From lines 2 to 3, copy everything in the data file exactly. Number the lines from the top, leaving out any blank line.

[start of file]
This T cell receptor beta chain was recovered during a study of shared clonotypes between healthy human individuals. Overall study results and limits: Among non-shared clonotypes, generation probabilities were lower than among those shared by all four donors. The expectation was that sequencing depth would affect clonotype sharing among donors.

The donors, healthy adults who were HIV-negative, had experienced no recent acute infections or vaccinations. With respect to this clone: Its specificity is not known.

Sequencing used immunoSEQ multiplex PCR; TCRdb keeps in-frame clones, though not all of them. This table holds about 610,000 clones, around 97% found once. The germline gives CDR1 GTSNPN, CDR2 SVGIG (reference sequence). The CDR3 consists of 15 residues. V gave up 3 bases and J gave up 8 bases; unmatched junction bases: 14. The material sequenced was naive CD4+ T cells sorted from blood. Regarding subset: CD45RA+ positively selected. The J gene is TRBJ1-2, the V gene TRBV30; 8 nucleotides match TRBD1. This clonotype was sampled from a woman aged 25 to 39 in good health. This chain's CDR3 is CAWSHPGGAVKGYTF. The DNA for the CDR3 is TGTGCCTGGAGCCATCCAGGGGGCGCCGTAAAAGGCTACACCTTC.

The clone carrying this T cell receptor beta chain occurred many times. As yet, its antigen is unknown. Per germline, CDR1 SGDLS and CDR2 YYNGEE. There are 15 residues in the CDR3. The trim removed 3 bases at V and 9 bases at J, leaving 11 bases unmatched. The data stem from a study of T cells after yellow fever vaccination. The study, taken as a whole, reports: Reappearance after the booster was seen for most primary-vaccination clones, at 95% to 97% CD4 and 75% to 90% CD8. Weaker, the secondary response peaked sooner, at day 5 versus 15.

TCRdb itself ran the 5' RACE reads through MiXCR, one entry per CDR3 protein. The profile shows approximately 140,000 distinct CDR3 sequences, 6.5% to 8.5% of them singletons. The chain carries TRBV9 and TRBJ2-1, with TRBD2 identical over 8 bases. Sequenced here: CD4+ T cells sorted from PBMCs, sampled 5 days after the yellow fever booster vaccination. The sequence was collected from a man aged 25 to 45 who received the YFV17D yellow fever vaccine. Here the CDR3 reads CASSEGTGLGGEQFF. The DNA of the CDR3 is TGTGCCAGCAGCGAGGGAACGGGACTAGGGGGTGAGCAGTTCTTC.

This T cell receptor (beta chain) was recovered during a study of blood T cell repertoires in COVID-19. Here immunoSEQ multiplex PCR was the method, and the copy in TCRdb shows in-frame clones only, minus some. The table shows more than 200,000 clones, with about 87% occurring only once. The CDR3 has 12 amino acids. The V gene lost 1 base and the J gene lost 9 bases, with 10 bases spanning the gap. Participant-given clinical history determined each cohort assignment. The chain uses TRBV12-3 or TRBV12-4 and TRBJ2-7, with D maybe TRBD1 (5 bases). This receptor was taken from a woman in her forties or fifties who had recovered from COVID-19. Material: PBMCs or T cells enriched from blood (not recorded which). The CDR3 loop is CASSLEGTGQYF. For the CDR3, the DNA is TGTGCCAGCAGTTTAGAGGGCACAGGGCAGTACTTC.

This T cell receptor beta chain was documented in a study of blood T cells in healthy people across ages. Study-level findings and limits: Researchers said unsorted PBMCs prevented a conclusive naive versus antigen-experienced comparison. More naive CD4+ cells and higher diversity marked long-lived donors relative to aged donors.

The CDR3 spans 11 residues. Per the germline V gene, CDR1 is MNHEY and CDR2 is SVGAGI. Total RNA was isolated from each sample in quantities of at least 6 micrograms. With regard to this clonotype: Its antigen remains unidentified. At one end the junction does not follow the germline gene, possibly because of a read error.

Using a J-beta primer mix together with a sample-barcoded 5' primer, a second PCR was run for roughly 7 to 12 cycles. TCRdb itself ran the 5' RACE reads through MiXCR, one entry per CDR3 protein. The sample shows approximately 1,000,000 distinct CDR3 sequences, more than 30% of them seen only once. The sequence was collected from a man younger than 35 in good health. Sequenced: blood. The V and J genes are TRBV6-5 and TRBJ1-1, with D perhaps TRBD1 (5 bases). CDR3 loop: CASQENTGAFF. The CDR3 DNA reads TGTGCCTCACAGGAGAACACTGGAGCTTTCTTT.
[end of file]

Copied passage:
The donors, healthy adults who were HIV-negative, had experienced no recent acute infections or vaccinations. With respect to this clone: Its specificity is not known.

Sequencing used immunoSEQ multiplex PCR; TCRdb keeps in-frame clones, though not all of them. This table holds about 610,000 clones, around 97% found once. The germline gives CDR1 GTSNPN, CDR2 SVGIG (reference sequence). The CDR3 consists of 15 residues. V gave up 3 bases and J gave up 8 bases; unmatched junction bases: 14. The material sequenced was naive CD4+ T cells sorted from blood. Regarding subset: CD45RA+ positively selected. The J gene is TRBJ1-2, the V gene TRBV30; 8 nucleotides match TRBD1. This clonotype was sampled from a woman aged 25 to 39 in good health. This chain's CDR3 is CAWSHPGGAVKGYTF. The DNA for the CDR3 is TGTGCCTGGAGCCATCCAGGGGGCGCCGTAAAAGGCTACACCTTC.